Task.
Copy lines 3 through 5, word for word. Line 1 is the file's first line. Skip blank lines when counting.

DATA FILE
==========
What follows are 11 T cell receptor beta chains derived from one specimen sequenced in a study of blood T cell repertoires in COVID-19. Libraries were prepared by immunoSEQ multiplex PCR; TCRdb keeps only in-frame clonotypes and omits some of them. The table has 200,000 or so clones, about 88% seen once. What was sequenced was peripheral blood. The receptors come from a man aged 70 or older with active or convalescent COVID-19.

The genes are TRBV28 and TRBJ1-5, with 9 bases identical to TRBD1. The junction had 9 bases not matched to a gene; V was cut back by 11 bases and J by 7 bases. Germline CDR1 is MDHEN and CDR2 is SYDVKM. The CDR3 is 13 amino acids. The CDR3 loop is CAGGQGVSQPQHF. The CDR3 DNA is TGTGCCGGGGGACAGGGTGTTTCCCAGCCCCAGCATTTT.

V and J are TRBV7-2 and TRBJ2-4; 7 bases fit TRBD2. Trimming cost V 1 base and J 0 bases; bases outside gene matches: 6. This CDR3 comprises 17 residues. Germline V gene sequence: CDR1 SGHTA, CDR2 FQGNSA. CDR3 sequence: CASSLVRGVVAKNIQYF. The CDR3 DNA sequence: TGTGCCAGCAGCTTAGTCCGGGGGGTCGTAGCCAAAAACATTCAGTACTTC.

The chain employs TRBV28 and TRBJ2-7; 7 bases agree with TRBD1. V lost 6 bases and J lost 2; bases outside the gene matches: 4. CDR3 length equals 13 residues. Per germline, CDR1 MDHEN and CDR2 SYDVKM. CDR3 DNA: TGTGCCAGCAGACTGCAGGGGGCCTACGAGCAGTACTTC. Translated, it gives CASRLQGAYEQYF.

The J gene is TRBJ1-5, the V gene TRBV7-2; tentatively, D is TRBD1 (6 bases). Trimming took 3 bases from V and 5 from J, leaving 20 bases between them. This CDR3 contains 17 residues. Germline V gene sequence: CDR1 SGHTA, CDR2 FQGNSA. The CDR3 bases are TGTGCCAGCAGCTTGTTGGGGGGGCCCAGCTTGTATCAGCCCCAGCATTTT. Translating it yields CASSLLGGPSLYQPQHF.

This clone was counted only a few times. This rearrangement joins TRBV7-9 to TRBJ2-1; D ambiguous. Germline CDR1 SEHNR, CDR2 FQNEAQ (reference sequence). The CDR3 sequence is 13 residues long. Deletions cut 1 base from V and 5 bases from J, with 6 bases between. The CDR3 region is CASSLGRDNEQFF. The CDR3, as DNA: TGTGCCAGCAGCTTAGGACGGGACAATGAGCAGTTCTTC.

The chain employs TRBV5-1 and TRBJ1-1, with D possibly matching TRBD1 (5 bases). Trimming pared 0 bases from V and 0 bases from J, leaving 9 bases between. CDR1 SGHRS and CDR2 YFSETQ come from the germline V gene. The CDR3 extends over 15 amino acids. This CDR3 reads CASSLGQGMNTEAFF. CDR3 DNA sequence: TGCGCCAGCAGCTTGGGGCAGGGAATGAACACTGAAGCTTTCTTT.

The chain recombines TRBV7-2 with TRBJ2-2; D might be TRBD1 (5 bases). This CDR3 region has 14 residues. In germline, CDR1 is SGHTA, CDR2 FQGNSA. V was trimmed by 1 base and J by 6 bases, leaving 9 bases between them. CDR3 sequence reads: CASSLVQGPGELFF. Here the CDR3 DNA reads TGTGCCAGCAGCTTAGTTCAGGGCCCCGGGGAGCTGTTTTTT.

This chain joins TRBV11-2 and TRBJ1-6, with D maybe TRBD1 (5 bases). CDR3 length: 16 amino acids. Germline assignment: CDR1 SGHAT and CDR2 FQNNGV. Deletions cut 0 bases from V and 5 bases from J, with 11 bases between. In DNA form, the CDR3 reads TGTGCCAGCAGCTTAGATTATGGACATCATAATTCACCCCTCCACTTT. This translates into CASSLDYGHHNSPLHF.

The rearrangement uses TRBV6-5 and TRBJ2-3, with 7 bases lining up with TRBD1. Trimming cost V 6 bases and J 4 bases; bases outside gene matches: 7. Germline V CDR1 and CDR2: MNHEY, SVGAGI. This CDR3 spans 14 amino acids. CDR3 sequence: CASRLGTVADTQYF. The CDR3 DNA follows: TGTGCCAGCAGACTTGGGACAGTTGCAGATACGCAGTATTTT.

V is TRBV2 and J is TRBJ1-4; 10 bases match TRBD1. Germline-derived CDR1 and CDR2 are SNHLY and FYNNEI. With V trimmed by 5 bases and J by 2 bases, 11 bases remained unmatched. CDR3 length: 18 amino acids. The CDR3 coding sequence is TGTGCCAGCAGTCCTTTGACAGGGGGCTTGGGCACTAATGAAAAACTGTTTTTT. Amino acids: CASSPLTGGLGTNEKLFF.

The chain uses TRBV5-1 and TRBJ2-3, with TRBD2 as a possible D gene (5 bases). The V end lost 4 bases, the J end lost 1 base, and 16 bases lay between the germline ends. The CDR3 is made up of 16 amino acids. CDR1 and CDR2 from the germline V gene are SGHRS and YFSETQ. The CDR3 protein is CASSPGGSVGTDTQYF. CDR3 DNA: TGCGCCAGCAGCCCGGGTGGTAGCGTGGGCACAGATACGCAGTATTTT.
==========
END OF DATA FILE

V and J are TRBV7-2 and TRBJ2-4; 7 bases fit TRBD2. Trimming cost V 1 base and J 0 bases; bases outside gene matches: 6. This CDR3 comprises 17 residues. Germline V gene sequence: CDR1 SGHTA, CDR2 FQGNSA. CDR3 sequence: CASSLVRGVVAKNIQYF. The CDR3 DNA sequence: TGTGCCAGCAGCTTAGTCCGGGGGGTCGTAGCCAAAAACATTCAGTACTTC.

The chain employs TRBV28 and TRBJ2-7; 7 bases agree with TRBD1. V lost 6 bases and J lost 2; bases outside the gene matches: 4. CDR3 length equals 13 residues. Per germline, CDR1 MDHEN and CDR2 SYDVKM. CDR3 DNA: TGTGCCAGCAGACTGCAGGGGGCCTACGAGCAGTACTTC. Translated, it gives CASRLQGAYEQYF.

The J gene is TRBJ1-5, the V gene TRBV7-2; tentatively, D is TRBD1 (6 bases). Trimming took 3 bases from V and 5 from J, leaving 20 bases between them. This CDR3 contains 17 residues. Germline V gene sequence: CDR1 SGHTA, CDR2 FQGNSA. The CDR3 bases are TGTGCCAGCAGCTTGTTGGGGGGGCCCAGCTTGTATCAGCCCCAGCATTTT. Translating it yields CASSLLGGPSLYQPQHF.